If you believe the news, I may be lucky to make it out of the driveway alive on my morning commute tomorrow. That microwave-ready triple egg breakfast sausage sandwich I stuff into an increasingly jowly face on my way to the car? Recalled. The overpriced technology-assisted car that practically backs itself out of the driveway as I struggle to wipe away the remnants of my savory breakfast? Recalled. Each morning brings fresh product recall announcements involving everything from contaminated sunflower seeds to exploding toilets. This year contamination recalls in Food and Drug Administration (FDA) regulated industries alone rose 167% from the first quarter to the second quarter. The exponential rise of product recalls stems from a convergence of factors, including increased governmental regulation and more extensive and technologically sophisticated testing of products.
The often significant costs involved in addressing product recall and contamination issues can affect participants across the entire chain of commerce—from manufacturers and suppliers through to retail vendors. To lessen their possible economic exposure, businesses are increasingly relying on varying forms of product recall/contamination insurance. Recall/contamination insurance typically consists of one or more of the following coverages: (1) accidental contamination; (2) malicious product tampering; and/or (3) government or voluntary recall. The insurance industry, however, frequently asserts defenses to coverage in the face of any significant recall/contamination claim, defenses that policyholders should resist.
Accidental contamination coverage generally is triggered when an unintentional contamination, impairment or mislabeling of a product occurs, which the use or consumption of has or would (or “likely would” or “probably would” or “will” or some other similar linguistic variation) result in bodily injury or property damage.
An area of frequent dispute with insurers occurs when a business has identified a product defect prior to any actual resulting bodily injury or property damage and takes proactive steps to avoid that liability by replacing or recalling the product. Insurers will often deny coverage by asserting that the defective or contaminated product would not in fact have caused bodily injury or property damage had the policyholder allowed it to market. Critical to avoiding this defense is to negotiate the most favorable language possible to the bodily injury/property damage requirement when purchasing the policy. The success or failure of a coverage claim may turn on whether the policy contains “will result in,” “would result in,” “probably would result in,” or similar variations as the lead-in language to the bodily injury/property damage requirement.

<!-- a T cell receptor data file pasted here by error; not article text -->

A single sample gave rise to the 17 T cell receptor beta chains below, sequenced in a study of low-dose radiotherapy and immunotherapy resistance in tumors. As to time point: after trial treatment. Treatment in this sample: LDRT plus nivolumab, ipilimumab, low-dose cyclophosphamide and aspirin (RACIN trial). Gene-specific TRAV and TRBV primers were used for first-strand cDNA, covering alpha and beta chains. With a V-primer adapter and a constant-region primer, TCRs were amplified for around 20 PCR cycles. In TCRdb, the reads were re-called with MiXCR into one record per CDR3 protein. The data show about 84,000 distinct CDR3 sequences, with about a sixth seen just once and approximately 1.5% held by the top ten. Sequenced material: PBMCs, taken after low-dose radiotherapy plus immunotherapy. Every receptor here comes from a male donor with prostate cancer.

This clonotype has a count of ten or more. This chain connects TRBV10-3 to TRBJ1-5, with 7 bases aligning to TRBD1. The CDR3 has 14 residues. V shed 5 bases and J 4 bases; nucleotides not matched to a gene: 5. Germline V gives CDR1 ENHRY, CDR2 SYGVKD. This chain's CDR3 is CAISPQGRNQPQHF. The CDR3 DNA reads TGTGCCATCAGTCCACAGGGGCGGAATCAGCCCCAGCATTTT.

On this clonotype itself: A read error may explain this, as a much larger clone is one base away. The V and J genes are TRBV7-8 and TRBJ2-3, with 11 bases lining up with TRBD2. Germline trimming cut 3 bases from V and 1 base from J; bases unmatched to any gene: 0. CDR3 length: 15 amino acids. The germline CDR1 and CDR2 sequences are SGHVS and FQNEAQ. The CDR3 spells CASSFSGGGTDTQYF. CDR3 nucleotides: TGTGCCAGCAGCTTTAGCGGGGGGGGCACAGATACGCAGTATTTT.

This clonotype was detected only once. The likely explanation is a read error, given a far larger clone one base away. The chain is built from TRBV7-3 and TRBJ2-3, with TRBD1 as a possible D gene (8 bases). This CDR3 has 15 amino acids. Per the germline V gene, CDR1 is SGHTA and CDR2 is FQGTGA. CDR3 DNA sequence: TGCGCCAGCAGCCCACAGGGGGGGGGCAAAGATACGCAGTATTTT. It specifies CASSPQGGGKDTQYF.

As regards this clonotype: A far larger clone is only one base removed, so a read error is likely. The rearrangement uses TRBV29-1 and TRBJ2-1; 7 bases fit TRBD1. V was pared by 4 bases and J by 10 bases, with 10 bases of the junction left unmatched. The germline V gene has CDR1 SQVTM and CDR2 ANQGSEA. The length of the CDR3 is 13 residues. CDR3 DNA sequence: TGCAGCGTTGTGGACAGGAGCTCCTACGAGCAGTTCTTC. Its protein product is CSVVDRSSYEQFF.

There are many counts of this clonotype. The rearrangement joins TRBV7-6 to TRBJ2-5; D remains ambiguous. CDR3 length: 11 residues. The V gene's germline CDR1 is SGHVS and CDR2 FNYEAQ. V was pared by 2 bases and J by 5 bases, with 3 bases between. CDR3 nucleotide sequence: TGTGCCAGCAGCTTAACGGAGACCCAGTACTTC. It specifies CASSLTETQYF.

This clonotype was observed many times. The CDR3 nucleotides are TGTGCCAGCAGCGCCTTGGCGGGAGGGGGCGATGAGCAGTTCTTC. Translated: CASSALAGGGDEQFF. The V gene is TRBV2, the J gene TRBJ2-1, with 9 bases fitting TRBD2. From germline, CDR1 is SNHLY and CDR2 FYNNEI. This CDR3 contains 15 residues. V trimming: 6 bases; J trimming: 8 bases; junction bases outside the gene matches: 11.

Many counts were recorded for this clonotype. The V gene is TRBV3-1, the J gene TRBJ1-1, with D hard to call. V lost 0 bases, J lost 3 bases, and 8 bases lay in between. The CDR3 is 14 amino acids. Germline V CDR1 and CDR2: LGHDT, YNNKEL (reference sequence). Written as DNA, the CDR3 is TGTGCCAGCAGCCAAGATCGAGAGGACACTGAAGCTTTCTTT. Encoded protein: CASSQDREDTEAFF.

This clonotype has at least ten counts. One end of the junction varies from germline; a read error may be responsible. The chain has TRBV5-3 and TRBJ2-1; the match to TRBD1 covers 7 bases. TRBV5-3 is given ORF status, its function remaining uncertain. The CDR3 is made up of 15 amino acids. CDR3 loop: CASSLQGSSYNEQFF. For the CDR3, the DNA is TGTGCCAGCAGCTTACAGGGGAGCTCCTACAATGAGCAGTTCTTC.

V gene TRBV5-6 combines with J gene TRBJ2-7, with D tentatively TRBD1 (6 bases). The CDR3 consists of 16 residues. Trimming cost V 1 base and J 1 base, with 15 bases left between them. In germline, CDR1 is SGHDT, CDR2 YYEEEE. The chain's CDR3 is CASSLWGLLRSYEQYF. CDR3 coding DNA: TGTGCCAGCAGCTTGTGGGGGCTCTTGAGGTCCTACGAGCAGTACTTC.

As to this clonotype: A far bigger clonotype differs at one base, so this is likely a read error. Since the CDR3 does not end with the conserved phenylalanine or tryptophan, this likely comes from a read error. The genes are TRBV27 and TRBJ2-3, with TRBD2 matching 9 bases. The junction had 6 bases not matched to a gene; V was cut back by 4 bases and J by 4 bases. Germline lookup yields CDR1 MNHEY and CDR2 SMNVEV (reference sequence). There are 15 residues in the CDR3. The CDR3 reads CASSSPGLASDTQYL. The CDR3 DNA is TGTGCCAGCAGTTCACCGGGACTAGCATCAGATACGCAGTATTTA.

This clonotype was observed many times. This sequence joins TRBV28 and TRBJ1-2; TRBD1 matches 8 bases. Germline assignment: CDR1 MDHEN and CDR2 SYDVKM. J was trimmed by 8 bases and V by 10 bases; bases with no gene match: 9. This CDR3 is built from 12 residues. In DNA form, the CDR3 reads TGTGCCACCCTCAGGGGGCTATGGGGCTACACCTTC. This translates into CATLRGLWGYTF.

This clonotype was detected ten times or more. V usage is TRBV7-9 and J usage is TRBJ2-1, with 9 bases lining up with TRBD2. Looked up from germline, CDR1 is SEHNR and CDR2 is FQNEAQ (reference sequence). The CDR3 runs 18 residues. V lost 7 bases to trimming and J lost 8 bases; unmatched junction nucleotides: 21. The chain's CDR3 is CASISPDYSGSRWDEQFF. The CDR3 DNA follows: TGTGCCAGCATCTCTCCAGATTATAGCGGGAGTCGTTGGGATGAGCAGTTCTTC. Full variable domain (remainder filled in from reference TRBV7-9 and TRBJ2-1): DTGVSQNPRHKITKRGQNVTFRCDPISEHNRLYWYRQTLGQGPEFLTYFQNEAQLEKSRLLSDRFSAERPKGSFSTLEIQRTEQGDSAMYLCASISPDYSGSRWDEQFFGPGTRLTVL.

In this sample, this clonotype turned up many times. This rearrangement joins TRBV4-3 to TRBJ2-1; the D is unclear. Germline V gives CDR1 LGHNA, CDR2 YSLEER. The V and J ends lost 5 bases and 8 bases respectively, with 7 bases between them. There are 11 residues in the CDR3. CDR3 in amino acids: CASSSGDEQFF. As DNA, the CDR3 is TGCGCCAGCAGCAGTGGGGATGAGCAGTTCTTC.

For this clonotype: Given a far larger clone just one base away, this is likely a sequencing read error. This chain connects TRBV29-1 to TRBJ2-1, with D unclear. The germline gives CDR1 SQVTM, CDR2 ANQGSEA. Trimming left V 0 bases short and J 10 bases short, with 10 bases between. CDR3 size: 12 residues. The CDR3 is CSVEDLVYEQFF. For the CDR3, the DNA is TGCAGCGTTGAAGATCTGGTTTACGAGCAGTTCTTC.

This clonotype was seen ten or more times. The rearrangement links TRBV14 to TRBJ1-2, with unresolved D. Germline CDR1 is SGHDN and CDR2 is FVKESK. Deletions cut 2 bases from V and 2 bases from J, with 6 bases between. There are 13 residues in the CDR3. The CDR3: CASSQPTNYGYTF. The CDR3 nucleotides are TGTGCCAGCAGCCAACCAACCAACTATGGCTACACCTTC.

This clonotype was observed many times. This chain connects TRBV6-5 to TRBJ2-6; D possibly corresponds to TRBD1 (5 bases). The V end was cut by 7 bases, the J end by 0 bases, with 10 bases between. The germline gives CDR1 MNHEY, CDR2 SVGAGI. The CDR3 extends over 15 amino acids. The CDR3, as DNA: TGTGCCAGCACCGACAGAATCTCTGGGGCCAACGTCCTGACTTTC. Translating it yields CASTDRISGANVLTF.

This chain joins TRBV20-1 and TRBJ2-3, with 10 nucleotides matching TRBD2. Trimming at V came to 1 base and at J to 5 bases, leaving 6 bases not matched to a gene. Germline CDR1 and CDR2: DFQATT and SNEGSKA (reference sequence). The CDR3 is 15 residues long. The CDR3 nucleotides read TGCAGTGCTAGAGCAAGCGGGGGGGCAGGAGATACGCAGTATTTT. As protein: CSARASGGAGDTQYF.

Policyholders should also be aware that, contrary to what many insurers may assert, the bodily injury or property damage requirement may not necessarily require an actual visible physical manifestation of injury or damage. Just because my contaminated microwave-ready triple egg breakfast sausage sandwich didn’t cause me to collapse in a feverish heap on the driveway before I even got to my recalled car, doesn’t mean that, unbeknownst to me, the sandwich has not caused a detrimental physical change to the lining of my increasingly expanding stomach.
Malicious Product Tampering
Malicious product tampering insurance was first marketed after cyanide-laced Tylenol resulted in its manufacturer incurring millions of dollars of costs in the early 1980s. Malicious product tampering coverage generally is triggered by the actual or alleged intentional, malicious and illegal adulteration of a product so as to render it dangerous or unfit for use. Insurers, focusing on the “malicious” requirement, typically take the position that the product must have been deliberately adulterated, with the specific intent to cause harm to the product or others. In many cases, however, the malice/intentionality requirement may be satisfied with a showing of extreme or deliberate recklessness without specific intent to harm.
Indeed, as a result of the Tylenol poisoning incidents, Congress passed the Federal Anti-Tampering Act, making malicious tampering with consumer products a federal offense; that act has been interpreted to require only conscious or deliberate indifference, rather than specific intent to harm, for a criminal malicious tampering violation. Policyholders should therefore consider carefully whether a product that is unfit for use or dangerous may trigger malicious tampering coverage if it resulted from adulteration that was the product of some degree of deliberate or extreme recklessness.
Government or Voluntary Recall
Coverage for the voluntary recall of products that have already hit the market generally requires that the policyholder demonstrate the same elements applicable to accidental contamination (or malicious tampering), including that the product has caused or would cause bodily injury or property damage. Governmental recall coverage, on the other hand, may sometimes be available without any requirement that the product have caused or would cause bodily injury or property damage. Instead, coverage is triggered by a mandatory government recall order. Policyholders should be aware, however, that even in situations where a governmental agency has not issued a mandatory official recall order, coverage may still be triggered where the governmental directives and communications amount to a mandatory recall.
Product recall/contamination insurance is not a solution for my unfortunate breakfast commute habits, but it is an important tool for businesses to mitigate the risk of recall and contamination issues. The negotiation of the wording of the policies (which varies widely) and a willingness to challenge insurers’ coverage positions, however, are critical factors in maximizing the return on that investment.